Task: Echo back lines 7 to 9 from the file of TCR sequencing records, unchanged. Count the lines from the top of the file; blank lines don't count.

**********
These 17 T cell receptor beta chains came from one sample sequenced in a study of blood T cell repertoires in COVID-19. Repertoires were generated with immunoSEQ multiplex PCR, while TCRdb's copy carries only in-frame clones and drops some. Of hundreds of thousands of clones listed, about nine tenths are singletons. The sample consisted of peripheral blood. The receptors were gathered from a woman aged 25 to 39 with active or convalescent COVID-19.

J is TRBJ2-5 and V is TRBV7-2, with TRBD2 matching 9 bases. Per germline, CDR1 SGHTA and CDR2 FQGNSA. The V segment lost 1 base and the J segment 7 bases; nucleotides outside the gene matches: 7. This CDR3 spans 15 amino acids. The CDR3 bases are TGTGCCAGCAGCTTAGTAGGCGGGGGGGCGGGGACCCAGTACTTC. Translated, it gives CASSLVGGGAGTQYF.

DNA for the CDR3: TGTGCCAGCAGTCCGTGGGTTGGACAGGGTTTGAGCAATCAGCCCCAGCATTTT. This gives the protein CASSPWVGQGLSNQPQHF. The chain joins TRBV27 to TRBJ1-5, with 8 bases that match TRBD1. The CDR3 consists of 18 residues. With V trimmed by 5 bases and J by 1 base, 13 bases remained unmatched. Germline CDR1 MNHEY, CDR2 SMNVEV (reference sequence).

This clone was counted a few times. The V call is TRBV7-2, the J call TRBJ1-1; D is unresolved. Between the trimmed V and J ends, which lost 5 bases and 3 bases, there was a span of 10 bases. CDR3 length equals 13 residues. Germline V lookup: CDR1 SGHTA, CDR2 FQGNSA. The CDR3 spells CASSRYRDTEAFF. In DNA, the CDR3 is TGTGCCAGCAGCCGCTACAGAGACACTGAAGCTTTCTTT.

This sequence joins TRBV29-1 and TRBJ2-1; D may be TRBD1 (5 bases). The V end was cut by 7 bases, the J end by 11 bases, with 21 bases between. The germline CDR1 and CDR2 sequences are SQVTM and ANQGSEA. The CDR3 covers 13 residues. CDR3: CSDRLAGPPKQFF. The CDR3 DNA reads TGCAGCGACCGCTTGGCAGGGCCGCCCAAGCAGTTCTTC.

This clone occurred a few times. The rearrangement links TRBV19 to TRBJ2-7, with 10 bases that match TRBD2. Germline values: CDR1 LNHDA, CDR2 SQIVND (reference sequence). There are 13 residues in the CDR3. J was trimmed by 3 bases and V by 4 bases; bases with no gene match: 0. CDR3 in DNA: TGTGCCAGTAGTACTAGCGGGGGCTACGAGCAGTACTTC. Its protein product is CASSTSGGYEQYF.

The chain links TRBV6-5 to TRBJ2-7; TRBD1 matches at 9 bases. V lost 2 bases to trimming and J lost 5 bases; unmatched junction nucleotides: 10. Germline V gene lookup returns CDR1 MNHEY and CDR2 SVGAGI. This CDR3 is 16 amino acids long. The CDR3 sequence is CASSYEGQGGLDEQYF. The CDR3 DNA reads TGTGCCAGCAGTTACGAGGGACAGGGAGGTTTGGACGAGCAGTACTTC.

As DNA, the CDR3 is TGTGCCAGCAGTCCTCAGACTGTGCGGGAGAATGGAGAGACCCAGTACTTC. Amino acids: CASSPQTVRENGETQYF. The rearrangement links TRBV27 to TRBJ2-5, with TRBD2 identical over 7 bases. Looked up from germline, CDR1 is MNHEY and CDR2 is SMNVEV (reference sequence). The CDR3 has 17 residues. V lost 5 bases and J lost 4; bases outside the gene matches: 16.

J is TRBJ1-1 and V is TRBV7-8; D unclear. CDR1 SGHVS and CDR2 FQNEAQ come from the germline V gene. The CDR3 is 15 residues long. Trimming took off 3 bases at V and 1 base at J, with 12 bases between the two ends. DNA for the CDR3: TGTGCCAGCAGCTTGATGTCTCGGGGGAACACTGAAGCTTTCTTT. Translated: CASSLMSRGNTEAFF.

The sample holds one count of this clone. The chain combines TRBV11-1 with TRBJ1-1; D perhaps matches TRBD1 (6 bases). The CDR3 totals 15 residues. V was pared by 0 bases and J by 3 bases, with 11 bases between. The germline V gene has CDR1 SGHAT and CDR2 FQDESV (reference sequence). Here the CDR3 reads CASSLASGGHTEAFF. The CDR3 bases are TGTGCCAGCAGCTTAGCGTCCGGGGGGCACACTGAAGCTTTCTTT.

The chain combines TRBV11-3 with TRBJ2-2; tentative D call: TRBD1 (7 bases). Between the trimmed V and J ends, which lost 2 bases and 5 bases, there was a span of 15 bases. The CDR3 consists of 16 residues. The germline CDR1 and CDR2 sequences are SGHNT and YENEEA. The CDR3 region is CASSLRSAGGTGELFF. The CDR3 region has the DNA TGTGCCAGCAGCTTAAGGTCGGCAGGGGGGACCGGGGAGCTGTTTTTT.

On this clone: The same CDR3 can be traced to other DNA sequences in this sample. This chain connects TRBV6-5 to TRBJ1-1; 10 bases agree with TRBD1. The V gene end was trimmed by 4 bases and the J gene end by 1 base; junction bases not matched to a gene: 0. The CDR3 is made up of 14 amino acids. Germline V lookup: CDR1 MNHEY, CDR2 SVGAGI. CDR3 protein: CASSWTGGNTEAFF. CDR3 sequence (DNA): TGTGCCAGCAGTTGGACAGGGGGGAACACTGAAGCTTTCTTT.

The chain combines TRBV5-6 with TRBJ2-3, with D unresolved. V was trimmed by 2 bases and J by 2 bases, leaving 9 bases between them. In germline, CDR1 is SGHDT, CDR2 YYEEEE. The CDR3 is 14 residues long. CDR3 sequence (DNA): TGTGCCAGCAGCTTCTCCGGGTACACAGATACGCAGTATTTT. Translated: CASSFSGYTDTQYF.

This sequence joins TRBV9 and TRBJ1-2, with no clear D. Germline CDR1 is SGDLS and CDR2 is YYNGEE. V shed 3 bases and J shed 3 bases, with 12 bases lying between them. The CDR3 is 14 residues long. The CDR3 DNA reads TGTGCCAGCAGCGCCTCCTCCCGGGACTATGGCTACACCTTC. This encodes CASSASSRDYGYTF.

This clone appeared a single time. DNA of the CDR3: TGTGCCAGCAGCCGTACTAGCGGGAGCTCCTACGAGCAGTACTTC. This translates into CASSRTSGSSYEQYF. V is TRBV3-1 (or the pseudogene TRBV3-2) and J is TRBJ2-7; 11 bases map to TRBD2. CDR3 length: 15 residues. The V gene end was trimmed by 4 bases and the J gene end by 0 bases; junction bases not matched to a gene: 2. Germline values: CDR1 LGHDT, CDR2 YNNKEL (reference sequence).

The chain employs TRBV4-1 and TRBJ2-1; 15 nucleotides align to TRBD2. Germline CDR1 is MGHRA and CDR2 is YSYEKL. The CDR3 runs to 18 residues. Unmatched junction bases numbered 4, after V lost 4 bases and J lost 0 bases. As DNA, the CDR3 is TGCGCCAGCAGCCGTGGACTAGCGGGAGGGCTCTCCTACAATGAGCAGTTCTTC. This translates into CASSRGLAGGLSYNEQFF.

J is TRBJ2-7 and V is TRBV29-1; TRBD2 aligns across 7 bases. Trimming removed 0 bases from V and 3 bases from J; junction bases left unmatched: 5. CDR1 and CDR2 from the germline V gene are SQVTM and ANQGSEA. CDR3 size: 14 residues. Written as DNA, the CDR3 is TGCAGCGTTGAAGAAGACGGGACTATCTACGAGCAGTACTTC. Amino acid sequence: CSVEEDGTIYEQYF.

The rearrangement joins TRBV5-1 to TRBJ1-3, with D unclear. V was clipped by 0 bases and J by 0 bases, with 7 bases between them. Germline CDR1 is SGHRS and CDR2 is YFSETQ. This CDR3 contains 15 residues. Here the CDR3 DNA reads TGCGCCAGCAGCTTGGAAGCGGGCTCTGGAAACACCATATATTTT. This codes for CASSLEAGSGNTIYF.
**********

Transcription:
The chain links TRBV6-5 to TRBJ2-7; TRBD1 matches at 9 bases. V lost 2 bases to trimming and J lost 5 bases; unmatched junction nucleotides: 10. Germline V gene lookup returns CDR1 MNHEY and CDR2 SVGAGI. This CDR3 is 16 amino acids long. The CDR3 sequence is CASSYEGQGGLDEQYF. The CDR3 DNA reads TGTGCCAGCAGTTACGAGGGACAGGGAGGTTTGGACGAGCAGTACTTC.

As DNA, the CDR3 is TGTGCCAGCAGTCCTCAGACTGTGCGGGAGAATGGAGAGACCCAGTACTTC. Amino acids: CASSPQTVRENGETQYF. The rearrangement links TRBV27 to TRBJ2-5, with TRBD2 identical over 7 bases. Looked up from germline, CDR1 is MNHEY and CDR2 is SMNVEV (reference sequence). The CDR3 has 17 residues. V lost 5 bases and J lost 4; bases outside the gene matches: 16.

J is TRBJ1-1 and V is TRBV7-8; D unclear. CDR1 SGHVS and CDR2 FQNEAQ come from the germline V gene. The CDR3 is 15 residues long. Trimming took off 3 bases at V and 1 base at J, with 12 bases between the two ends. DNA for the CDR3: TGTGCCAGCAGCTTGATGTCTCGGGGGAACACTGAAGCTTTCTTT. Translated: CASSLMSRGNTEAFF.